- touches right there, and then comes back up.
- And instead of intersecting in two places it only
- intersects right there at x equals negative five.
- And now as an exercise just to prove to you that I'm not
- teaching you incorrectly, let's multiply x plus five times x plus
- five just to show you that it equals what it should equal.
- So we just say that this is the same thing is x times x plus
- five plus five times x plus five.
- x squared plus five x plus five x plus twenty-five.
- And that's x squared plus ten x plus twenty-five.
- So, it equals what we said it should equal.
- And I'm going to once again do another module where I explain
- this a little bit more.
- Let's do one more problem.
- And this one I am just going to cut to the chase.
- Let's just solve x squared minus x minus thirty is equal to zero.
- Once again, two numbers when we add them they equal-- whats the
- coefficient here, it's negative one.
- So we could say those two numbers are a plus b equals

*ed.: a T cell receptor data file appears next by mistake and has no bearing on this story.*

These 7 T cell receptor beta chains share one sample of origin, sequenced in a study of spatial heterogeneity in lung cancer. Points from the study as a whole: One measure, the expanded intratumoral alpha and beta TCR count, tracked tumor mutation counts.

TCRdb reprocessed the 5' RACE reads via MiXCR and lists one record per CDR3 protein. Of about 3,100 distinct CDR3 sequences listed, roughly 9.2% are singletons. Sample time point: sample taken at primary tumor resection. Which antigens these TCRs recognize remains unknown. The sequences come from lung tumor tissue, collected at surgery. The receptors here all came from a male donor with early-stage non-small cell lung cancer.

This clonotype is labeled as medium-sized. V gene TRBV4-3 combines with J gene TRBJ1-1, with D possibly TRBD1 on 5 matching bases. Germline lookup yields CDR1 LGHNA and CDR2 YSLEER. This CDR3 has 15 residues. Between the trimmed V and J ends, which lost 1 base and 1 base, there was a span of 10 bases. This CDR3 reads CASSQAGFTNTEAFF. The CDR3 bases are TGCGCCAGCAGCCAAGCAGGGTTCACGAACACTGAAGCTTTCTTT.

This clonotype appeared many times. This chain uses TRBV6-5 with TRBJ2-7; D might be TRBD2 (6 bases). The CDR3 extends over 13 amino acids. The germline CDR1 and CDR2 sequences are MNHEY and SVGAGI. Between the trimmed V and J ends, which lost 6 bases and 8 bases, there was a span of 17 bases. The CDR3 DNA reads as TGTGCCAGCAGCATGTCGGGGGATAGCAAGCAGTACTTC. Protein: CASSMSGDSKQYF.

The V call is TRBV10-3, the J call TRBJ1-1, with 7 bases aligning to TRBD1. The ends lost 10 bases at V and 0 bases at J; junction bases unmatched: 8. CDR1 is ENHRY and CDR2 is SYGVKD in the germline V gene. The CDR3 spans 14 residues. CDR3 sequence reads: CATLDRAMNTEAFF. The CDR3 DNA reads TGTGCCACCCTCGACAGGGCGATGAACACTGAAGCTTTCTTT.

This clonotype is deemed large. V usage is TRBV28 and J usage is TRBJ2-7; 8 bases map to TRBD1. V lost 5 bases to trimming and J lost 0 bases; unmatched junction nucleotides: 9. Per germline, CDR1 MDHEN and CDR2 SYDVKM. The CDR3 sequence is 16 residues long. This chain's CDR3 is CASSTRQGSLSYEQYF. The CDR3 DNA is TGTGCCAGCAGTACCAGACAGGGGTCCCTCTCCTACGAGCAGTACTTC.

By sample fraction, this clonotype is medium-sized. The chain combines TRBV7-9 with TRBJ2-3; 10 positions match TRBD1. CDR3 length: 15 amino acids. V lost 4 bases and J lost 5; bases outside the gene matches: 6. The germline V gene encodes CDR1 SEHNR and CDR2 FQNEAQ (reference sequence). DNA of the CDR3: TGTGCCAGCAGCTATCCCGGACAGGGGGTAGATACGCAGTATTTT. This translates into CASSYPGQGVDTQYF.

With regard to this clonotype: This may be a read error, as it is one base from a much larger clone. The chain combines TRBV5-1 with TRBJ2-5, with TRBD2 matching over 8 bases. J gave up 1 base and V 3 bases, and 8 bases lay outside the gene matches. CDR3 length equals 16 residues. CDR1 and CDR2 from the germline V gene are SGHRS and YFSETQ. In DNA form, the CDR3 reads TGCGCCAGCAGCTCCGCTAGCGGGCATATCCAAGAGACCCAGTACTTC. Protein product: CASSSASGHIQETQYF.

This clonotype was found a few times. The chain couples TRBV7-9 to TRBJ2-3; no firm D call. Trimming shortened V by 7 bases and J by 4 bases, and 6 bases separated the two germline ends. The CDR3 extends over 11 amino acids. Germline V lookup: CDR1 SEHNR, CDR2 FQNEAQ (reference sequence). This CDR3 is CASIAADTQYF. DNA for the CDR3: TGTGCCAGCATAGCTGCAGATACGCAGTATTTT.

- minus one and a times b will equal minus thirty.
- Well let's just think about what all the factors are of thirty.
- one, two, three, five, six, ten, fifteen, thirty.
- Well, something interesting is happening this time though.
- Since a times b is negative thirty, one of these numbers
- have to be negative.
- They both can't be negative, because if they're both
- negative then this would be a positive thirty.
- a times b is negative thirty.
- So actually we're going to have to say, two of these factors,
- the difference between them should be negative one.
- Well, if we look at all of these, all these numbers
- obviously when you pair them up, they multiply out to thirty.
- But the only ones that have a difference of one is five and six.
- And since it's a negative one, it's going to be-- and I know
- I'm going very fast with this and I'll do more example
- problems --this would be x minus six times x plus
- five is equal to zero.
- So how did I think about that?
- Negative six times five is negative thirty.
- Negative six plus five is negative one.
- So it works out.
- And the more and more you do these practices-- I know it
- seems a little confusing right now --it'll make
- a lot more sense.
- So you get x equals six or x equals negative five.
- I think at this point you're ready to try some solving
- quadratics by factoring and I'll do a couple more modules
- as soon as you get some more practice problems.
- Have fun.